Software is a term encompassing all the apps, programs, and other clumps of ones and zeros that make our digital devices do what they do. Without software, you wouldn’t be reading this right now. Unfortunately, software has an evil twin that can very well disrupt your life: malware. But what is it, and how can you stop it? And can a VPN help prevent malware?
Table of contents
What is malware?
Malware, or malicious software, is a program or a file that is harmful to your computer. Scammers and hackers use it to compromise your device or its functions, steal your data, etc.
For example, your device can be injected with malware that searches for sensitive information (like passwords or bank account details) and sends it back to the attacker.
What are the types of malware?
The most common types of malware are:
- Computer virus: designed to disrupt the activities of the device;
- Spyware: intended to spy on users’ activities;
- Trojan horse: disguised to look like legitimate software;
- Bot: designed to perform a specific operation continuously and automatically. Bots are not always malicious; sometimes, they are used in internet auctions, online gaming, etc.;
- Bug: a flaw in programming that malicious actors can exploit;
- Rootkit: used to grant unauthorized access to systems;
- Worm: duplicates itself to spread to other computers;
- Adware: automatically delivers annoying advertisements;
- Ransomware: locks away the system or data unless a ransom is paid.
How do you get malware?
There are many methods of malicious software getting into your device, and crafty hackers keep making up new ones. Many of these infection routes rely on the human factor, i.e., you, the user doing something. That is why antivirus software and VPNs can’t completely block malware infections.
Most commonly, you get malware if you:
- Accidentally click on an infected website;
- Download an infected file;
- Open an infected email or message;
- Do not update your operating system, programs, and apps;
- Install malicious software bundled with other software.
To learn more about how you can get infected by malware, check out this video:
How to avoid getting malware
The best way to deal with malware is not to get it in the first place. What can help you with that is a good antivirus. It should perform regular scans and have real-time protection.
Apart from antivirus, here are a few more ways how you can avoid getting malware:
- Constantly update your operating system and apps;
- Don’t open suspicious emails, email attachments, or links;
- Be cautious with file sharing;
- Be very wary of any pop-up windows telling you to download software;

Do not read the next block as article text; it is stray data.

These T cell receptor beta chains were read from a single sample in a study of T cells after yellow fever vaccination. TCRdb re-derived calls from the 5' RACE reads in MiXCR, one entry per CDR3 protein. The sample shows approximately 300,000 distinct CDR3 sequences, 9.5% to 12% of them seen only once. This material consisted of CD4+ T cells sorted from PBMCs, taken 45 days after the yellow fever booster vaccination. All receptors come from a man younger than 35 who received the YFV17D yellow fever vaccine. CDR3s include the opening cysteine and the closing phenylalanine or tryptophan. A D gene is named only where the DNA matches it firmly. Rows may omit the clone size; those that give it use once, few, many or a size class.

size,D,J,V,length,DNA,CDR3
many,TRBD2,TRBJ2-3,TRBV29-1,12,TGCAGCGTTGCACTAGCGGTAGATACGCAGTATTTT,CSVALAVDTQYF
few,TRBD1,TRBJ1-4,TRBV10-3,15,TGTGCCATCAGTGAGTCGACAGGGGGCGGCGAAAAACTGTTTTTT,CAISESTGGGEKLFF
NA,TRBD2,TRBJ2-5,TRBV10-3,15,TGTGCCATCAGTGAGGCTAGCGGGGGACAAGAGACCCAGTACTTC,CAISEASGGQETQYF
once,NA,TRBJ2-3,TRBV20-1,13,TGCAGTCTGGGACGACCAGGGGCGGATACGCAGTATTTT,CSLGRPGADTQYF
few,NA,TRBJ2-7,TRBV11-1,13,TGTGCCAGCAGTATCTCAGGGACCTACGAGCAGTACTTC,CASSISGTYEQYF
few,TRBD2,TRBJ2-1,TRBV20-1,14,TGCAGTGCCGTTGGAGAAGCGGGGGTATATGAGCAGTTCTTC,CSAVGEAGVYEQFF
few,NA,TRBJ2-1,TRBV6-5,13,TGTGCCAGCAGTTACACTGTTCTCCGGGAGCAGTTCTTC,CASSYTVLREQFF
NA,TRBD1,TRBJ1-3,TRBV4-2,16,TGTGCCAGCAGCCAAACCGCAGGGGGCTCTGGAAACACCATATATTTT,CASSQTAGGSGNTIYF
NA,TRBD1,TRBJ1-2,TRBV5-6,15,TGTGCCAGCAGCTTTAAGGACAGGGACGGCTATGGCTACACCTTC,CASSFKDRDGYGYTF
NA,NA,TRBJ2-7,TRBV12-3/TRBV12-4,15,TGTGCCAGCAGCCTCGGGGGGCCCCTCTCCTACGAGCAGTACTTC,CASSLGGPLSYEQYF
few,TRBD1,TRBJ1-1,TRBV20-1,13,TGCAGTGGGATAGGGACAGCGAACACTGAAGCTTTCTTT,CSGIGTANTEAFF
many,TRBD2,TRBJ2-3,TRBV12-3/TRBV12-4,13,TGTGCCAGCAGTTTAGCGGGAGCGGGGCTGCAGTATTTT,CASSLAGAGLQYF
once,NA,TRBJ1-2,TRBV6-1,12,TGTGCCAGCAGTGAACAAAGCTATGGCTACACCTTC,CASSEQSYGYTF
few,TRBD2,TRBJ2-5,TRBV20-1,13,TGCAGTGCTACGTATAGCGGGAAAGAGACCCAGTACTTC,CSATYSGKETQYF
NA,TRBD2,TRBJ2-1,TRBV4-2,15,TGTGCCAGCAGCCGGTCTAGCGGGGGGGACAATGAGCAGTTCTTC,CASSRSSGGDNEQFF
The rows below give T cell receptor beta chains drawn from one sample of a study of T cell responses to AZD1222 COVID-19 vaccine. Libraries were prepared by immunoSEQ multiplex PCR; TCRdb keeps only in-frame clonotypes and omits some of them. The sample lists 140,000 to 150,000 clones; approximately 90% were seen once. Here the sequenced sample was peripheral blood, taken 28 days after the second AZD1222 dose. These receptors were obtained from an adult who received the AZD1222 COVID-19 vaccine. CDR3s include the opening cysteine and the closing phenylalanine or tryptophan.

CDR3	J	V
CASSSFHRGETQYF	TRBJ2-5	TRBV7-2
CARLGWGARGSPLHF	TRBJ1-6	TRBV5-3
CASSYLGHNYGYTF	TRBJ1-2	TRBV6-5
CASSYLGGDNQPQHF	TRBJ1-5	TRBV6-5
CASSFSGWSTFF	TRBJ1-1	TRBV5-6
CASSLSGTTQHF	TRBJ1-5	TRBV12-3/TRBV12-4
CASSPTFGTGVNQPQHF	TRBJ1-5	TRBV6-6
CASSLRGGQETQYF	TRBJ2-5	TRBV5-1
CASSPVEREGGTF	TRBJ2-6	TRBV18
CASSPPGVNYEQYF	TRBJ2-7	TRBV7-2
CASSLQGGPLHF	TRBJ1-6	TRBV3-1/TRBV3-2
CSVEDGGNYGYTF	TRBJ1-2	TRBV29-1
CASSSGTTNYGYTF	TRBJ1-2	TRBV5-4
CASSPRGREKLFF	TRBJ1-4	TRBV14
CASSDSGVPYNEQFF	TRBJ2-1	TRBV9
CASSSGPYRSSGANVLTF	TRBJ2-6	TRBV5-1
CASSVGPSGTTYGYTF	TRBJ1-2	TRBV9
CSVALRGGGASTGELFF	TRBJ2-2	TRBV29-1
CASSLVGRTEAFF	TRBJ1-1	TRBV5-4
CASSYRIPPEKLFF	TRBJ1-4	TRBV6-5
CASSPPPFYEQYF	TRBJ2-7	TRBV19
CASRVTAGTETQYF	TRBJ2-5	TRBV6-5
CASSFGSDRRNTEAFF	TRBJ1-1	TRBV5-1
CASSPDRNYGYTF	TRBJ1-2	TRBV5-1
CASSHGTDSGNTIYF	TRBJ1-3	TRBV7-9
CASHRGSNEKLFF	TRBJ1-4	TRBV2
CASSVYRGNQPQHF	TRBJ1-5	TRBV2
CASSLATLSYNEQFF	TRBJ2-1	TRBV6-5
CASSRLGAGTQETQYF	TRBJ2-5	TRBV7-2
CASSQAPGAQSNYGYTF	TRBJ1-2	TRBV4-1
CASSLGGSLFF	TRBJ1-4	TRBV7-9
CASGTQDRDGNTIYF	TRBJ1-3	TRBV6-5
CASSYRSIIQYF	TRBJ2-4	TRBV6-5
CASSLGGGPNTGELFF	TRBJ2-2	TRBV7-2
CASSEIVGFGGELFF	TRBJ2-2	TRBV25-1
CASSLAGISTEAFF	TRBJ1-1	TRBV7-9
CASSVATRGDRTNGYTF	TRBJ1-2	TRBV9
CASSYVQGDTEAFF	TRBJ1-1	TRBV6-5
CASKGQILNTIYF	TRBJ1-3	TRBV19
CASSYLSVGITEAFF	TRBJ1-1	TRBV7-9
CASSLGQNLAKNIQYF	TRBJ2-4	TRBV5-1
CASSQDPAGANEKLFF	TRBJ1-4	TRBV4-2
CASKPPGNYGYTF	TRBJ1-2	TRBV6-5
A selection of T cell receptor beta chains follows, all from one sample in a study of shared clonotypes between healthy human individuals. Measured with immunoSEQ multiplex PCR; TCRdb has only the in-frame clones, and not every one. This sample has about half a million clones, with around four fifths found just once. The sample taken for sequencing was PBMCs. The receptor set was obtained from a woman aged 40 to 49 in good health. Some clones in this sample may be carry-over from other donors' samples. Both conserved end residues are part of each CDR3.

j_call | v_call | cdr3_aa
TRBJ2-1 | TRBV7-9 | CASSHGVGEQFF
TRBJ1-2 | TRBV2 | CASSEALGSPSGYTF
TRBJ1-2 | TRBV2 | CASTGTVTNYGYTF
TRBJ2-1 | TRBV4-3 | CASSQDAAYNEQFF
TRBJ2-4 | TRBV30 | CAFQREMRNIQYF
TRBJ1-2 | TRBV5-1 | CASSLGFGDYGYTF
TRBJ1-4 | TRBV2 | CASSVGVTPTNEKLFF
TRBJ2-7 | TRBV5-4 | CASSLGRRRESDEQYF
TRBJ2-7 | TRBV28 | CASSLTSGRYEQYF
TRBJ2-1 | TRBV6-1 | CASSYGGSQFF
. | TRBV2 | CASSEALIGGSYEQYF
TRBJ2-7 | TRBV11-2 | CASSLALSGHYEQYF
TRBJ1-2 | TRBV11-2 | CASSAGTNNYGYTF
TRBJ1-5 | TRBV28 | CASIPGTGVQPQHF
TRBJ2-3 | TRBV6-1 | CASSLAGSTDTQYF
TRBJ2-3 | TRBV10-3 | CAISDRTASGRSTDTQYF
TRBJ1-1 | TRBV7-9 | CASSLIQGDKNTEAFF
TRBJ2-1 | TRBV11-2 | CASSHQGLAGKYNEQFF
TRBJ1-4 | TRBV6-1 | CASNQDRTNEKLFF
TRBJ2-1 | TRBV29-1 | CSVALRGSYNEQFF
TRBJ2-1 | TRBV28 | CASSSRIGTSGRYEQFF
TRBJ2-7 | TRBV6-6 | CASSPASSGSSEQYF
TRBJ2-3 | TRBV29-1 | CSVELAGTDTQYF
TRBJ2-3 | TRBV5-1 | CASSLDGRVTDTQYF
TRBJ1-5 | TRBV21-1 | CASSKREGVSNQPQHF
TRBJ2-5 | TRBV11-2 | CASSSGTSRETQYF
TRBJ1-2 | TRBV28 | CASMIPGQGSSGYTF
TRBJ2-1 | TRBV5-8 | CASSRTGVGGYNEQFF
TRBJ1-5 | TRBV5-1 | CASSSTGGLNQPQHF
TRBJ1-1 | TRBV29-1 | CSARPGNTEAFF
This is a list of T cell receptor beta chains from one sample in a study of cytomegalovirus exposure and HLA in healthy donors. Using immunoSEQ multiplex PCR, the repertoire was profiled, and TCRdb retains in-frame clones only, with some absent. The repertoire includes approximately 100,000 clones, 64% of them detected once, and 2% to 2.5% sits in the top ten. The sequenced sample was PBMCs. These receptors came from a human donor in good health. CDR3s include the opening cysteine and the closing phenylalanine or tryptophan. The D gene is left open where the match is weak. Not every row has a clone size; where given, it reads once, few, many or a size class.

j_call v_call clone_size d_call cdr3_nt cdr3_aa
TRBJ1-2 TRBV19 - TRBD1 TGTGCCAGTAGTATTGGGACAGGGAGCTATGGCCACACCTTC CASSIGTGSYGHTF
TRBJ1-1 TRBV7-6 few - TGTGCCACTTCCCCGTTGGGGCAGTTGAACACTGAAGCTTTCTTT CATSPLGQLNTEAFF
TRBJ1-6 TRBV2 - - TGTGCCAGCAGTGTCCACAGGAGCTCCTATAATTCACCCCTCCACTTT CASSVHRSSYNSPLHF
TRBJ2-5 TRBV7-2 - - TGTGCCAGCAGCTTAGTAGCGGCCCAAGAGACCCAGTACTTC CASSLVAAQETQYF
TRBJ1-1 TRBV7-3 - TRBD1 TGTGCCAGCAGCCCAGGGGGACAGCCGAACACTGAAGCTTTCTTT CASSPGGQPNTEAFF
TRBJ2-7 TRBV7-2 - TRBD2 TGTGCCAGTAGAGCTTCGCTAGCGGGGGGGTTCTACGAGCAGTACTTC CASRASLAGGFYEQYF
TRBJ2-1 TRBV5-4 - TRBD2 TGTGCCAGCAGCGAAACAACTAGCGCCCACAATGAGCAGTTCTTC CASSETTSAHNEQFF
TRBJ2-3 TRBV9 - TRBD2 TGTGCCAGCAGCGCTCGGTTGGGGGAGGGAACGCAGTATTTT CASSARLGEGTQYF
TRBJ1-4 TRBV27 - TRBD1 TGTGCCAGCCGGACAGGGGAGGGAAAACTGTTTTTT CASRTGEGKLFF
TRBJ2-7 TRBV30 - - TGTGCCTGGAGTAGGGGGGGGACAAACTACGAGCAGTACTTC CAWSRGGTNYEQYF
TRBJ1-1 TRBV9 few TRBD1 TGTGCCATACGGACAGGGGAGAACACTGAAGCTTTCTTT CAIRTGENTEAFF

- Be very careful when using public Wi-Fi.
Does a VPN protect you from malware?
It depends. A VPN secures your Wi-Fi connection from man-in-the-middle attacks, but it can do very little to prevent malware infections. It can’t protect you from viruses and other similar threats.
What a VPN can do is encrypt the data you send and receive. So if you’re downloading an infected app, a VPN will prevent others from seeing your download but won’t protect you from making the download. The same goes for opening phishing emails or connecting to infected sites. That’s why firewalls and antivirus software exist.
Securing your connection with a VPN can prevent malware from successfully carrying out its task. A VPN blocks ports by default, making it hard for malware to open a channel with its handler to transfer data or receive commands. Aside from that, many VPNs come bundled with additional ad blocking features like CleanWeb, which improve your online security.
Read more about VPN protection:
How to know if a device is infected with malware
There are many warning signs which could mean your device is infected. You should pay attention if:
- Your device starts slowing down for no reason;
- You get more ads than usual;
- Your device freezes and crashes;
- You see odd pop-ups;
- Homepage on your browser changes;
- Internet traffic increases;
- Security software is disabled;
- New icons appear on your desktop, although you did not install anything;
- Unfamiliar error messages pop up.
What happens when malware is installed on a router?
There are two most common scenarios after a router gets infected:
- An operator uses your router to create botnets and use them for DDoS (distributed denial of service) attacks or similar activities;
- An attacker injects malware that compromises your internet traffic.
What to do when malware is detected
After you detect malware on your device, you should try backing up your personal files, if possible.
Next, disconnect your device from the internet, and do a little research to grasp what kind of malware you have. It is best to do that using another uninfected device. Do not worry if you find it hard to identify a particular malware. There are plenty of tools to remove infections.
Then, scan your device with multiple programs until no malware is found. After your device is clean again, install security software to prevent similar attacks in the future.
Your security is in your hands
There is not one single app in the world that can make you safe from malware. However, the different tools that exist will aid you greatly. A firewall will keep any malicious communications from reaching or exiting your device. An antivirus will remove malware. And a VPN will impede malware communications and increase your online privacy. And what could be better than having most of them in one application? That’s what Surfshark One is here for.